RS:  Well, eventually they did use the original anime which was a deal that was struck with Bandai and DiC. But this was a concept created by Renaissance Atlantic which I think you and I are in agreement that would have probably been more successful–at least here in the United States and probably throughout Canada, Europe, and South America.

AF:  I agree the live action pilot did have a lot good concepts in it especially some of the vehicles and such. And it would have hit off well with the live action segment that was alive at that time and a lot of girls would have especially tuned in to it just to catch it.

RS:  Actually, I wrote the pilot script which was, if you've only seen two minutes–there was an actual pilot [written] with the input from both Bandai and Renaissance. And I think Renaissance and Toon Makers, more than anyone else, really felt that we had something that–at least at the time when that was done–which I guess I have to remember back... we did it in 93... 94... something like that. And we thought we'd pretty much grabbed the gold ring–we thought we had something that would go really well. But, what happened was there was a deal struck for the already completed animated series. So, they didn't want to come out and compete against themselves.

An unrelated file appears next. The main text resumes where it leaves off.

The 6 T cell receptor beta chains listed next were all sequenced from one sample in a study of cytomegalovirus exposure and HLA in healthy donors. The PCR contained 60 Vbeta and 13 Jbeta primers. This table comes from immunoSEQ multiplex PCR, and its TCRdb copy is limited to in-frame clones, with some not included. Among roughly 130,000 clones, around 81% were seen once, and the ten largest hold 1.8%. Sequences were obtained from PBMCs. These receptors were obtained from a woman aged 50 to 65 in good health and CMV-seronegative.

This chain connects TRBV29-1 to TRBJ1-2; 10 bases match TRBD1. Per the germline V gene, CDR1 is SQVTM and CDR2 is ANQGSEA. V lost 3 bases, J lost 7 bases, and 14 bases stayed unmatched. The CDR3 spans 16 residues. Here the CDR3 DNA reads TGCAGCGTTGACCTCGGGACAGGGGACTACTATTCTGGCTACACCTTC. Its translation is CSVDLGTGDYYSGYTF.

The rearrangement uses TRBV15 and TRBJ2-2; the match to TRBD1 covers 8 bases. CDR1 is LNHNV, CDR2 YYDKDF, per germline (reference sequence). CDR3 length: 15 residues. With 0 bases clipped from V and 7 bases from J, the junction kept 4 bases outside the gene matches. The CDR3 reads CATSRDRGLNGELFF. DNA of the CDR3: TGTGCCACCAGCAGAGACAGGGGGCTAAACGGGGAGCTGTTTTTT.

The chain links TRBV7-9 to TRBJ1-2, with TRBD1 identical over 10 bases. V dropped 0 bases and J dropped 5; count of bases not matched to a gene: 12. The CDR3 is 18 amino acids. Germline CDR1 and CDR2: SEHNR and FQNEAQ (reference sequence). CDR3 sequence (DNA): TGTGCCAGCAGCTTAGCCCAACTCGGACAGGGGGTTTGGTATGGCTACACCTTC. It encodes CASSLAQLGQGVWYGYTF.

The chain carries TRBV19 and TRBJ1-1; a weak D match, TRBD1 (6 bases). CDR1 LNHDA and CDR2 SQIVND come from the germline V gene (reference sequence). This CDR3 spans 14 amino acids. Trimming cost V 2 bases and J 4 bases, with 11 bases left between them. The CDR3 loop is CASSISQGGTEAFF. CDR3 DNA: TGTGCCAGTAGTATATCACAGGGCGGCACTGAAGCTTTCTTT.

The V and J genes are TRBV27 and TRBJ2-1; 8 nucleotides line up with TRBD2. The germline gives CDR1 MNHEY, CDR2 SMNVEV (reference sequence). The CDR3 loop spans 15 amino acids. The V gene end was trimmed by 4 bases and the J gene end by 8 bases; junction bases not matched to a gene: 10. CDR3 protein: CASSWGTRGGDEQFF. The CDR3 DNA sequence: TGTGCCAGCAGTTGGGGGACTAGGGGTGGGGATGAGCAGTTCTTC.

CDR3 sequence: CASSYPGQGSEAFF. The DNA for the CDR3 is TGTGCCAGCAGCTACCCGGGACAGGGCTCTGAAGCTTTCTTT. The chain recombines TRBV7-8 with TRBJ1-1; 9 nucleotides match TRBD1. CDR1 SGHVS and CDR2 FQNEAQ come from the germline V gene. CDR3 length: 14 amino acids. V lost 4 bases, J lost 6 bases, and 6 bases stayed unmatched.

AF:  What part did Renaissance Atlantic have in the production?

RS:  They have worked for many years with Bandai and they were instrumental in the deal made with Saban to do Power Rangers. We also did a pilot for a television series called DinoZaurs which was 3D and 2D animation which was done in Japan. So we did that. So the relationship that Renaissance has with not only Bandai, but with Saban is the project. They just need for someone to take an idea and run with it.

AF:  Yeah, I agree. DinoZaurs was actually pretty good I've seen a lot of the episodes for it. But, back to the Sailor Moon pilot, it was to go on FOX correct?

RS:  Well, we created it for Renaissance and I would imagine with there relationship with Saban–and later–slash FOX that that's where they intended it to go. But, with the deal that was struck with the old Sailor Moon anime with DiC, I just think it died on the vine.

AF:  Did the old cartoon series She-Ra play any inspirational role in the original animated segment in that two minute clip?